Coding – Scratch JR 29/1/19

In today’s digital technology input we were exploring the concept of coding.  In particular coding through the Scratch JR programme. I felt a little apprehensive about this input as I have had next to no previous experience of coding, even in the simplest form.

Thankfully we started the process with a very basic walk through of the programme which helped me to learn how to do such things as create a background, add a character, change it’s colour and programme it to move using the directional command buttons. We then went on to explore the app individually and make a start on the task of creating a literacy and technology based activity through Scratch JR.

After exploring the app and deciding on which of my ideas would be best to pursue, I decided to go for a common words lesson in a classroom environment.  I set up the classroom environment using a classroom setting background and inserted scratch as the teacher and a few children for the class. Scratch the cat began by introducing himself to the class and the lesson plan for the day; to work on our common words (such as and and the) through the Read, Say, Break, Blend, Cover, Write method.  The idea of my programme was to explore the common words in a fun and stimulating manner.

The Experiences and Outcomes that would be explored in this lesson are as follows:

I can spell the most commonly-used words, using my knowledge of letter patterns and spelling rules and use resources to help me spell tricky or unfamiliar words. LIT 1-21a

I explore and experiment with the features and functions of computer technology and I can use what I learn to support and enhance my learning in different contexts. TCH 1-04a / TCH 2-04a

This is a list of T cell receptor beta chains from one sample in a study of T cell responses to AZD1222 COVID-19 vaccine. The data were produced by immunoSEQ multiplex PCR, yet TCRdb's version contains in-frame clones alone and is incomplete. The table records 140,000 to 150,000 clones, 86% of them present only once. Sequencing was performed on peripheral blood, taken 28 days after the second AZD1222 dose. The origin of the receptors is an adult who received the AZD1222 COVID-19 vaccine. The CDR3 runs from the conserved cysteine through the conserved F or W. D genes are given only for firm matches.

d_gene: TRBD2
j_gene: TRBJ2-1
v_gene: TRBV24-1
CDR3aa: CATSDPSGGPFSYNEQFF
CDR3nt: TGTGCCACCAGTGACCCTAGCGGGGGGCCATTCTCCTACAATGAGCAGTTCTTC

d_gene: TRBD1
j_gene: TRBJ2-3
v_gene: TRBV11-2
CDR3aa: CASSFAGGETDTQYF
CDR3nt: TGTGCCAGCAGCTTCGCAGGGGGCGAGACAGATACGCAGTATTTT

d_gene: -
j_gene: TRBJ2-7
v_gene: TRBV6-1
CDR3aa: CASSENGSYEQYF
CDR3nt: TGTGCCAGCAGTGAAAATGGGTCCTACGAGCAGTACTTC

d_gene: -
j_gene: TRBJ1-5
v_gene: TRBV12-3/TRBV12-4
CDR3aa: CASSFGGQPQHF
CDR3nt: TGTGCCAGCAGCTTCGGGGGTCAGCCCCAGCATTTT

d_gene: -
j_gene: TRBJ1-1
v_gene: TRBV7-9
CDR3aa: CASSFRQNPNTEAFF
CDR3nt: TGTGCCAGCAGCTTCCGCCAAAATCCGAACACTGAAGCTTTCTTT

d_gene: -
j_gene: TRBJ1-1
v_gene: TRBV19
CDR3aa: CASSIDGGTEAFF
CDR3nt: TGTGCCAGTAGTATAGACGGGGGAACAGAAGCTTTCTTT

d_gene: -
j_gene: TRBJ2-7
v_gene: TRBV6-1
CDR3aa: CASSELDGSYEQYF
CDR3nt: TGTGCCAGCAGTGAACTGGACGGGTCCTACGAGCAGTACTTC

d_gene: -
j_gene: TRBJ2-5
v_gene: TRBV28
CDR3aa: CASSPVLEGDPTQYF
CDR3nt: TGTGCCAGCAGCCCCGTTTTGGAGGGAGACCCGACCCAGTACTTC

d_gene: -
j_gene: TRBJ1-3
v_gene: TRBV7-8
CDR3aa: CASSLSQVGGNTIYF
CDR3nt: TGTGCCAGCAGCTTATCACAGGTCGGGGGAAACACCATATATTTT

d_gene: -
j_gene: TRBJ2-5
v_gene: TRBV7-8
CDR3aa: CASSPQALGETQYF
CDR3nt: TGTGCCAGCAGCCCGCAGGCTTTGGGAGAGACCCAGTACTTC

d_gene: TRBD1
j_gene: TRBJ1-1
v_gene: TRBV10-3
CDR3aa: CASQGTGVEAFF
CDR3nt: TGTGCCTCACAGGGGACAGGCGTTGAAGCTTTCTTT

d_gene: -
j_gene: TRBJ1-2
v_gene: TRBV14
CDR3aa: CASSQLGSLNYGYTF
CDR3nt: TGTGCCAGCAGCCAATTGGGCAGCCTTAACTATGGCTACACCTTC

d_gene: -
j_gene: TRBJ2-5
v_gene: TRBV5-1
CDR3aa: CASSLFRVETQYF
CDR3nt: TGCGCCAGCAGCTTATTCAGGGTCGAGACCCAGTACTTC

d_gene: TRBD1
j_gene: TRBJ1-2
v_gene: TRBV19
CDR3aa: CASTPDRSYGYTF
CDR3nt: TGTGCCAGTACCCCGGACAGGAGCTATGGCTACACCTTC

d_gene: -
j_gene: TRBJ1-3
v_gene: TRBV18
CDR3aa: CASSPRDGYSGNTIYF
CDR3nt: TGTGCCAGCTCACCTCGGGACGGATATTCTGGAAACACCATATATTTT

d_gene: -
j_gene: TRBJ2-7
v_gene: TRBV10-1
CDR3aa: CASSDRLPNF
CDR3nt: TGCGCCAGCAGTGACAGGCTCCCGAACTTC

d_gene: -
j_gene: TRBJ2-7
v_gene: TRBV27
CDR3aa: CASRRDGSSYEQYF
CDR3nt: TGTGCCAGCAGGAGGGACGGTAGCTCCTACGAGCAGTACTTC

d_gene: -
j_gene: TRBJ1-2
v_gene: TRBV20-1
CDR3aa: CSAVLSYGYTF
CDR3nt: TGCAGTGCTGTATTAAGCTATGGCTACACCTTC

(Scottish Government, 2014).

The lead project stated that “Scratch is designed for exploration and experimentation, so it supports any different learning style” Scratch can be used as an aid for teachers in subjects such as Maths, English, Art and Information Technology. Alongside this Scratch JR has a vast array of commands ranging for basic to complex which allows for children of all ages and stages to be able to explore and create using the app. Their is also a second version of this app  called Scratch which is a tool I hope to use in upper school as it offers such a breadth of experience and exploration at a more advanced level. Another great aspect of Scratch is the sheer amount of opportunities it gives children to show their creative side and take the lead in learning when creating their own projects. The lead project concluded that ”When children are creating scratch projects they are not just learning how to write computer programs. They are learning to think creatively, reason systematically, and work collaboratively – essential skills for success and happiness in today’s world.” (The Lead Project (2014)). In today’s digitally immersed society it is essential for the youth of today to be exposed to such technologies as Scratch in order to develop the key life skills that they will be using in the future and as such this is definitely a programme which I will explore in the future.


  • Scottish Government, 2014
  • The Lead Project (2014)    Super Scratch Programming Adventure: Learn to Program by Making Cool Games! No Starch Press.







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